Flu Versus Cold: Battle Of The Respiratory Viruses
It’s the time of the year for sniffles, but what exactly is the virus that’s making you sick? Researchers in Scotland took a survey of the viruses in the respiratory tracts of over 36,000 patients in the U.K. National Health System, and mapped out the viral ecosystem in their lungs. Around 8% of the patients with some form of viral infection had more than one virus active in their systems. And it turns out that if you have a flu infection, you’re less likely to also be infected with the cold virus. Their work was published this week in the Proceedings of the National Academy of Sciences.
Patients with influenza A were approximately 70% less likely to also be infected with rhinovirus—the culprit for the common cold—than patients infected with the other virus types, the researchers found. The reason isn’t clear, but the researchers think that the different viruses may be competing for resources—although the team does not have the data to show this. Sema Nickbakhsh, one of the authors of the paper and a researcher at the MRC-University of Glasgow Centre for Virus Research at the University of Glasgow, joins Ira to talk about the work and what it can tell us about viral ecosystems.
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Sema Nickbakhsh is a Research Associate at the MRC – University of Glasgow Centre for Virus Research in the College of Medical, Veterinary and Life Sciences in Glasgow, United Kingdom.
IRA FLATOW: And now it’s time to play Good Thing, Bad Thing–
–because every story has a flip side, and you know it is time of the year for sniffles. Well, what exactly is the virus that’s making you sick? Researchers in Scotland took a survey of the viruses in the respiratory tract of thousands of patients to map out the viral ecology, the viral ecosystem, in those patient lungs.
And it turns out that if you have the flu, you are less likely to also be infected with the cold virus. Hmm. Joining me now to talk about this is Sema Nickbakhsh, a researcher in the MRC-University of Glasgow Centre for Virus Research in Glasgow, UK. Welcome to Science Friday, Dr. Nickbakhsh.
SEMA NICKBAKHSH: Hi, Ira. Thank you so much for the invitation to speak to you today.
IRA FLATOW: You’re very welcome. Fill us in on this. I think we all agree that getting the flu is bad news, especially if it’s bad enough to make you go see the doctor. But you found that there might be a hidden plus side to this.
SEMA NICKBAKHSH: Yeah. Well, our study is the first to try and provide robust quantitative evidence that there are interactions among flu viruses and non-flu viruses, including those that are responsible for the common cold, like you rightly said. And this hypothesis is something that’s not new news. It’s been around for decades, but we’ve not really had the robust quantitative evidence, and our study allowed us to really test that question.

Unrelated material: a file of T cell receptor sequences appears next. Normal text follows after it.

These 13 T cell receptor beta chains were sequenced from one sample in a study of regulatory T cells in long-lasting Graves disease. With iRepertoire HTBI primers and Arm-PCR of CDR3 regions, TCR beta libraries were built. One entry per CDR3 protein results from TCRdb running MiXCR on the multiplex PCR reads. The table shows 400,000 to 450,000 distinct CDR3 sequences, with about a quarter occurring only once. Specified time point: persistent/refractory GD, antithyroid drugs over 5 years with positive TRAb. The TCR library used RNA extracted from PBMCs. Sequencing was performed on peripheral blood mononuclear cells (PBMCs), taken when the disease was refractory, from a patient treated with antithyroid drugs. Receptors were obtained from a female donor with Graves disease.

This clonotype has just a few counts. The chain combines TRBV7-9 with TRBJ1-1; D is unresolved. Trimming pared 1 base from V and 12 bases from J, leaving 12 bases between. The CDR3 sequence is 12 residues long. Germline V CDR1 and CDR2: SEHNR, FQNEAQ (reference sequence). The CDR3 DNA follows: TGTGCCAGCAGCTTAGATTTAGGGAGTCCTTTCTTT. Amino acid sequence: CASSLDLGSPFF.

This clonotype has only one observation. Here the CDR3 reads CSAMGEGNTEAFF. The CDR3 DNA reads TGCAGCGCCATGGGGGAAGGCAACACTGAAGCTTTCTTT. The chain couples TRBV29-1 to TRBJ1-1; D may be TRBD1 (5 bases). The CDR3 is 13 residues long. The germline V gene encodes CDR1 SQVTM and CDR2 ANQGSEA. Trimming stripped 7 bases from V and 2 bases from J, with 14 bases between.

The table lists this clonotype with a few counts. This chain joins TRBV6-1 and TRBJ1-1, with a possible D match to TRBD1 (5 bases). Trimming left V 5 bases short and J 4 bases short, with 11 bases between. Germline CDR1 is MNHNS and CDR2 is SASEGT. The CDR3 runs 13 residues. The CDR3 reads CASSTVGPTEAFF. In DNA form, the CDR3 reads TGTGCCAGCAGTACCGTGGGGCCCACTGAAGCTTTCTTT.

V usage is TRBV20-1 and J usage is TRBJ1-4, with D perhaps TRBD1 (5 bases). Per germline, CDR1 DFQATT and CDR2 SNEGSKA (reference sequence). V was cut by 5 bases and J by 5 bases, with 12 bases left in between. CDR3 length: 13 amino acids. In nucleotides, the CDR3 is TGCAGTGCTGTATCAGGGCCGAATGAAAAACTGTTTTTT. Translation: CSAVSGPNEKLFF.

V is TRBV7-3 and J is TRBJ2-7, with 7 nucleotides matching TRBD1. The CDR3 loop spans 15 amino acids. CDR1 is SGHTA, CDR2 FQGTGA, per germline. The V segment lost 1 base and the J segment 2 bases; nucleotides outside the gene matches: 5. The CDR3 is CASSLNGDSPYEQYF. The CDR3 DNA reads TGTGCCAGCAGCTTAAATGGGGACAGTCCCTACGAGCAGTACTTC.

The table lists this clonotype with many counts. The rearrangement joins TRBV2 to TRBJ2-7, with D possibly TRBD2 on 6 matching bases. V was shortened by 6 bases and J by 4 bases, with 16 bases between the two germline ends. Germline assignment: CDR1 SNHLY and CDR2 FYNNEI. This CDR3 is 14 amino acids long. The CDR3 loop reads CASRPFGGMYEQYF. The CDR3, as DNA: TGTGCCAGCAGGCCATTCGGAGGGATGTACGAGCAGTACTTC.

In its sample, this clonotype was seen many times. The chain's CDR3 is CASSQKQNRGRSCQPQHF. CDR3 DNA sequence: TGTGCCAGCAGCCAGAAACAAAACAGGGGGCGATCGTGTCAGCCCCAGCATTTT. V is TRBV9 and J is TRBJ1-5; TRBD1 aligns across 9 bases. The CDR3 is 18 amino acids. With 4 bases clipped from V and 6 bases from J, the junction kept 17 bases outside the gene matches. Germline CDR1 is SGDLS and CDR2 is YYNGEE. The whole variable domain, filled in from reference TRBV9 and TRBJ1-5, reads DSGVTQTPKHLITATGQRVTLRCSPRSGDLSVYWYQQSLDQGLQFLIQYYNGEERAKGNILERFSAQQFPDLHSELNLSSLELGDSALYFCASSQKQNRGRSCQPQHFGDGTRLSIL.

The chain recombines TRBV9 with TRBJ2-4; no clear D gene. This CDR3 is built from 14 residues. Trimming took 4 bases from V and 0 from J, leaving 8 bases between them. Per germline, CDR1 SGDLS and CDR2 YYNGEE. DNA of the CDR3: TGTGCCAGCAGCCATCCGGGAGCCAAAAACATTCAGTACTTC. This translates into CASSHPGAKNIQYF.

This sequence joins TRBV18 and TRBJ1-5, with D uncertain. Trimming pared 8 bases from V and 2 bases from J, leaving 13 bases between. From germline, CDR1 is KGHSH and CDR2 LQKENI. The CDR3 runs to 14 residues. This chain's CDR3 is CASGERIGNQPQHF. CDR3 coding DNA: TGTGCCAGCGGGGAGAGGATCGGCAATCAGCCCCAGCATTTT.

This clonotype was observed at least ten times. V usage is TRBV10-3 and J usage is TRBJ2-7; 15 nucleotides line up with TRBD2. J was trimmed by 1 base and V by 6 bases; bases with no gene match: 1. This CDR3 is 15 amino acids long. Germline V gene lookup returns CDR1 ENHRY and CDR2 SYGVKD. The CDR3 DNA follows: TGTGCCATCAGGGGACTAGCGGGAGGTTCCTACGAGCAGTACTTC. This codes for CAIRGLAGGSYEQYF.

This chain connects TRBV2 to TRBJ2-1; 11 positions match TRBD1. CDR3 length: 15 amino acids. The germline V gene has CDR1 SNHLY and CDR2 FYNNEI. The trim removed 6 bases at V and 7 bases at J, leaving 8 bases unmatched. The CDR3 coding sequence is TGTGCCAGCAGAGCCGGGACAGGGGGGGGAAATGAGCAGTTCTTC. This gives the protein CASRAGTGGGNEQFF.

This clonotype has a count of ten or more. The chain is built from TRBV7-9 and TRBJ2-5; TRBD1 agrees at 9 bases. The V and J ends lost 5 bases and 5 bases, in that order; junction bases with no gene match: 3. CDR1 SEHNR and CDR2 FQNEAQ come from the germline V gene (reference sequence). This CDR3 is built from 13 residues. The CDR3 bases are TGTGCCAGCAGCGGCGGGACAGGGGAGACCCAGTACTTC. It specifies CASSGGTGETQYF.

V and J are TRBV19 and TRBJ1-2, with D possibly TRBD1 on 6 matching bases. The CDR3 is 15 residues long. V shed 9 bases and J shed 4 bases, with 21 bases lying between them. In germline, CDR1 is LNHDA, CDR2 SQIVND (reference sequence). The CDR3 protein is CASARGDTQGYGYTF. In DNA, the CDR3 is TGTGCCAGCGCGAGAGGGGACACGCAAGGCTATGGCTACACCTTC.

IRA FLATOW: Do you have any idea why, if you have the flu virus, You don’t come down with the cold illness?
SEMA NICKBAKHSH: Yeah. Well, it’s a good question. So I’ll just start by explaining that, based on our data, we don’t actually know what the direction of the relationship is likely to be. But we do believe, based on the data that we have, that it is more likely that it’s the flu that blocks the common cold virus, rhinovirus, because we see it happen each year.
So each winter season, rhinovirus dips right at the time the flu virus peaks. And we even saw this during the summer wave of the 2009 flu pandemic, which is an unusual year for flu. There are others that have thought about the relationship the other way around based on that same pandemic period of flu. But our data is really suggesting that the relationship is likely to be the other way around.
And so these cold viruses, although they tend to be more mild in certain individuals and in the very young population, for example, or if you’re immunocompromised, then you can actually suffer from a more severe type of illness compared to, say, the average person.
IRA FLATOW: Could it be that if you have two viruses, they’re competing in your body for resources. And if you get the flu first, it sort of muscles out the cold virus?
SEMA NICKBAKHSH: Yeah. So those are the exact sorts of questions that we’re interested in because, you see, we– and by “we,” I mean biologists and epidemiologists– we tend to study pathogens as individual infectious organisms. But of course, the reality is that they co-circulate in the community together. And so it’s this ecological system that we’re wanting to understand better so that we can try to understand whether they are competing for host resources.
We also found in our analysis, which hasn’t been picked up on as much, is the fact that we see also cooperative forms of interaction among the cold viruses. But we don’t see this with flu viruses, and so there’s something different about flu. Whereas with the cold viruses, they can also have these more cooperative, rather than competitive, types of interactions is what our data is suggesting.
IRA FLATOW: Quite interesting. Thank you, Dr. Nickbakhsh for taking time to be with us today and have a happy holiday season to you.
SEMA NICKBAKHSH: No problem. Thank you. Happy Christmas. You too. Sema Nickbakhsh is a researcher in the MRC-University of Glasgow Centre for Virus Research in Glasgow, UK.
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